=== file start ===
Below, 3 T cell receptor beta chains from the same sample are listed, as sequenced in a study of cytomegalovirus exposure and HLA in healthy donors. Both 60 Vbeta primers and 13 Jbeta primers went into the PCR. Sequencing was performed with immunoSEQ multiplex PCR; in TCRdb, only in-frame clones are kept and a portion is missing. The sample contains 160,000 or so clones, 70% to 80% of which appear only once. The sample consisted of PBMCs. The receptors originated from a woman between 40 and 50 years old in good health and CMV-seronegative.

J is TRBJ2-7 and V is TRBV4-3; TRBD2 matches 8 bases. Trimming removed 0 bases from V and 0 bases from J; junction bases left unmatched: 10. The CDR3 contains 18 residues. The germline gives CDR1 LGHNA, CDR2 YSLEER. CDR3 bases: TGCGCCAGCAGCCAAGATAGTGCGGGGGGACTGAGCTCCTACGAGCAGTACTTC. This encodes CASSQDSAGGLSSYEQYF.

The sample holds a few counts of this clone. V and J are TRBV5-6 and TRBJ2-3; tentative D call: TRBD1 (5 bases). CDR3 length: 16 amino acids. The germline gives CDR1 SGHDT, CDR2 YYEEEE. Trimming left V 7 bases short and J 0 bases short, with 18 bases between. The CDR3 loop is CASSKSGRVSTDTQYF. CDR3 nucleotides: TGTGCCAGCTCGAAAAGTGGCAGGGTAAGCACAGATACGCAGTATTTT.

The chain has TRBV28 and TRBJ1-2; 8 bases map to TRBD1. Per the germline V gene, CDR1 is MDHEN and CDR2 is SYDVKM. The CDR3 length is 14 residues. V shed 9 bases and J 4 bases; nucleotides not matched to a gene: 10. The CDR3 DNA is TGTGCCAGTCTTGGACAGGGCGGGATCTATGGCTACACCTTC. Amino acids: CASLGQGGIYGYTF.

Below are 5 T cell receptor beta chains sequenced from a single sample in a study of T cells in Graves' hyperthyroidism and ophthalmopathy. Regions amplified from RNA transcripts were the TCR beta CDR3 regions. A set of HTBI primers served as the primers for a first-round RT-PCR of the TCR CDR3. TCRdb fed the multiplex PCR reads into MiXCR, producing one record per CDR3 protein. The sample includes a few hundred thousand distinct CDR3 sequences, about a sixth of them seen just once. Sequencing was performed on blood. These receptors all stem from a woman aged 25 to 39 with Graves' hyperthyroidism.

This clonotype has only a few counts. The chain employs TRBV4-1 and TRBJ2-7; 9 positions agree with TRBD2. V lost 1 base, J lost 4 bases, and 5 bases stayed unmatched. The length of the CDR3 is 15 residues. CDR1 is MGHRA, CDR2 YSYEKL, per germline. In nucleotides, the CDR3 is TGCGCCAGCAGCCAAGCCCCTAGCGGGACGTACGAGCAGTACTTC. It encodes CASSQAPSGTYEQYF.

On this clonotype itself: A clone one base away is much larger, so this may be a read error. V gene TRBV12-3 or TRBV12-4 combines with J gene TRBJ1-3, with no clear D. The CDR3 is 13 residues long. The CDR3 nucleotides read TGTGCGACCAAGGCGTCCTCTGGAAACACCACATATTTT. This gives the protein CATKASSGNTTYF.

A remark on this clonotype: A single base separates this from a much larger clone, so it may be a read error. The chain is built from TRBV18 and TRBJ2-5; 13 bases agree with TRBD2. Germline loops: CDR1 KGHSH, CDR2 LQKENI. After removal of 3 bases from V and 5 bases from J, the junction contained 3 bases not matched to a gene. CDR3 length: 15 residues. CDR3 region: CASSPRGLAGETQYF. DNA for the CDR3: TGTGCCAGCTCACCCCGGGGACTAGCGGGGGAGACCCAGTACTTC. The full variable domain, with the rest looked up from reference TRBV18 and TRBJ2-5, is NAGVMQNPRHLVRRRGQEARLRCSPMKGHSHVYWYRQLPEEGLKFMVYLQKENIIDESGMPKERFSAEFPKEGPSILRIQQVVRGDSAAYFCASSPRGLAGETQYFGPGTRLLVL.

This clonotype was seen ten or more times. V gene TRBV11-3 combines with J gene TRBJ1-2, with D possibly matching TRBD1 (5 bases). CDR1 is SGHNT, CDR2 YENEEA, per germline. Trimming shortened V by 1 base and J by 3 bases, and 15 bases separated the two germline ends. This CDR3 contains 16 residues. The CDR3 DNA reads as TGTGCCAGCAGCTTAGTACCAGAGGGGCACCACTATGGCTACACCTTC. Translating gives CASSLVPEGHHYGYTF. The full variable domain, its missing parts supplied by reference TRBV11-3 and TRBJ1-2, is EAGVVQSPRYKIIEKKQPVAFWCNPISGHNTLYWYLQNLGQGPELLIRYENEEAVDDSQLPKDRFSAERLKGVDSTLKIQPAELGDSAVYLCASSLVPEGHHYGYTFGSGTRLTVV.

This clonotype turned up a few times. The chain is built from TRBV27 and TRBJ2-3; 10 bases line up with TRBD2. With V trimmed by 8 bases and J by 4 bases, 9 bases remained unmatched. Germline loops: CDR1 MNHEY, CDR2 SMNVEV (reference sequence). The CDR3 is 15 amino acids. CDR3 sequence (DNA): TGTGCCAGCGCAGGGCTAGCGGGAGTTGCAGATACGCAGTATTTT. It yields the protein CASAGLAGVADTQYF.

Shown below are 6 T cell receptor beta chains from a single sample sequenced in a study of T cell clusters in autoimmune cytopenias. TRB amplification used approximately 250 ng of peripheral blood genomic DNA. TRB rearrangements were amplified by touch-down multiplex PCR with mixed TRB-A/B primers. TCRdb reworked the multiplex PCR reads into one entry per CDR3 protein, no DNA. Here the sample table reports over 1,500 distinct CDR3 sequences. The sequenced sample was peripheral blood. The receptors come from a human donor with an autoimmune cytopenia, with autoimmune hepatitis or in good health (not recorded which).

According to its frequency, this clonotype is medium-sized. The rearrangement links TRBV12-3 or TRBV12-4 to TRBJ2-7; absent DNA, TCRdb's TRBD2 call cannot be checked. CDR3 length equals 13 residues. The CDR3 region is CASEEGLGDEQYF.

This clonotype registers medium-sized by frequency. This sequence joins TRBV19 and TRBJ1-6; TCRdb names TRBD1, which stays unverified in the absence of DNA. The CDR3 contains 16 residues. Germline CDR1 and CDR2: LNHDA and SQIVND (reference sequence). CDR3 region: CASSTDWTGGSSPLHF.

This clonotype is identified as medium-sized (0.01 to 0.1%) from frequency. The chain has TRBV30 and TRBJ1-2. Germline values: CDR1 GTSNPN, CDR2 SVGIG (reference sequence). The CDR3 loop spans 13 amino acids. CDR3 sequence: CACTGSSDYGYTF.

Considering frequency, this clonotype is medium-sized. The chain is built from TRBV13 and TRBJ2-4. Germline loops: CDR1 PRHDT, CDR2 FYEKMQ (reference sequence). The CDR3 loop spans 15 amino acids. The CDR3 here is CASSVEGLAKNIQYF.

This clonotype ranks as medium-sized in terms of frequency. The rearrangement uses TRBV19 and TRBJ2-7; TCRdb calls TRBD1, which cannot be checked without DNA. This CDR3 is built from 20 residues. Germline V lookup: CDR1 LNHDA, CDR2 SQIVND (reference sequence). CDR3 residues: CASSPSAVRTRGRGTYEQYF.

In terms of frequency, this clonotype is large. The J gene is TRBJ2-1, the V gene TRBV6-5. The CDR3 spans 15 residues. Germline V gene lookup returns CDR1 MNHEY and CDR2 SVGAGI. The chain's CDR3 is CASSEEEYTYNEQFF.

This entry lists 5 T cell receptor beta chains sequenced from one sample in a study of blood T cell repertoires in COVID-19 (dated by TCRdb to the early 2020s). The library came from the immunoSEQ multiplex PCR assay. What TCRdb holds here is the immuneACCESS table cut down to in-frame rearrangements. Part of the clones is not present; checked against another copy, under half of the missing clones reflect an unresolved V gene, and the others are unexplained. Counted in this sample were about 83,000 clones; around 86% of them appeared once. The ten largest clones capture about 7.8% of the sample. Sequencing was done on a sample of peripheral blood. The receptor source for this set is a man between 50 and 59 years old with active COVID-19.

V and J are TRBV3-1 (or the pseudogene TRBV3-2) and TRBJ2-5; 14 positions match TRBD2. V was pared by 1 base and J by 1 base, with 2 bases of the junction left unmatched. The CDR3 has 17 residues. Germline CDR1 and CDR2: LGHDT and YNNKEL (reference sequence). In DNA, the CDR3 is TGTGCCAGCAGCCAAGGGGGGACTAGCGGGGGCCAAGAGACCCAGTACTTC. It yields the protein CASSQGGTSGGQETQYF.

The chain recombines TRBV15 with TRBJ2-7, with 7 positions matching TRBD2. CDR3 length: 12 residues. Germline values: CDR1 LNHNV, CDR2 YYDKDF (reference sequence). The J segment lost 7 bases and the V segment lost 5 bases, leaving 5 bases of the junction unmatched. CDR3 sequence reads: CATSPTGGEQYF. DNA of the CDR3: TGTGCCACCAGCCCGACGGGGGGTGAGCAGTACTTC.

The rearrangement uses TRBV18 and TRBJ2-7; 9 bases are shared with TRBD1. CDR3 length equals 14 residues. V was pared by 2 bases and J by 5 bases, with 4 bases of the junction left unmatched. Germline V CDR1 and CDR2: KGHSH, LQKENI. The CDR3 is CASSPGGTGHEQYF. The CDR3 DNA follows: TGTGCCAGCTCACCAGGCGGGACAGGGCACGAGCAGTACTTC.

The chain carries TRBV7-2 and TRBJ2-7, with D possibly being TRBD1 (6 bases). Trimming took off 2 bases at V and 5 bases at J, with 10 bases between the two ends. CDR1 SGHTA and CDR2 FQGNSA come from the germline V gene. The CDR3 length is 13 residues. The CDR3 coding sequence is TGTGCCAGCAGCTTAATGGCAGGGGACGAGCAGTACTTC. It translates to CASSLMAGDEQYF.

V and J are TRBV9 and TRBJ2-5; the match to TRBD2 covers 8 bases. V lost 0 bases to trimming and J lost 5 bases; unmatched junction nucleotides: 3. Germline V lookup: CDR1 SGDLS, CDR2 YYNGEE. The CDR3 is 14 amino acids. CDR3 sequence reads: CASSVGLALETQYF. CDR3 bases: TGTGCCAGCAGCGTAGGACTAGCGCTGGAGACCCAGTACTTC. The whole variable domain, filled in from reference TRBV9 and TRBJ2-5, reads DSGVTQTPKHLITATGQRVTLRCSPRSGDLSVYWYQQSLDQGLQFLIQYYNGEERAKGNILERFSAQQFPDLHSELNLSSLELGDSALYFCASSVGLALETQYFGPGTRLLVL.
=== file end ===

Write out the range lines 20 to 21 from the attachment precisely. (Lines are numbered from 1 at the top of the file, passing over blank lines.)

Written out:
The chain recombines TRBV15 with TRBJ2-7, with 7 positions matching TRBD2. CDR3 length: 12 residues. Germline values: CDR1 LNHNV, CDR2 YYDKDF (reference sequence). The J segment lost 7 bases and the V segment lost 5 bases, leaving 5 bases of the junction unmatched. CDR3 sequence reads: CATSPTGGEQYF. DNA of the CDR3: TGTGCCACCAGCCCGACGGGGGGTGAGCAGTACTTC.

The rearrangement uses TRBV18 and TRBJ2-7; 9 bases are shared with TRBD1. CDR3 length equals 14 residues. V was pared by 2 bases and J by 5 bases, with 4 bases of the junction left unmatched. Germline V CDR1 and CDR2: KGHSH, LQKENI. The CDR3 is CASSPGGTGHEQYF. The CDR3 DNA follows: TGTGCCAGCTCACCAGGCGGGACAGGGCACGAGCAGTACTTC.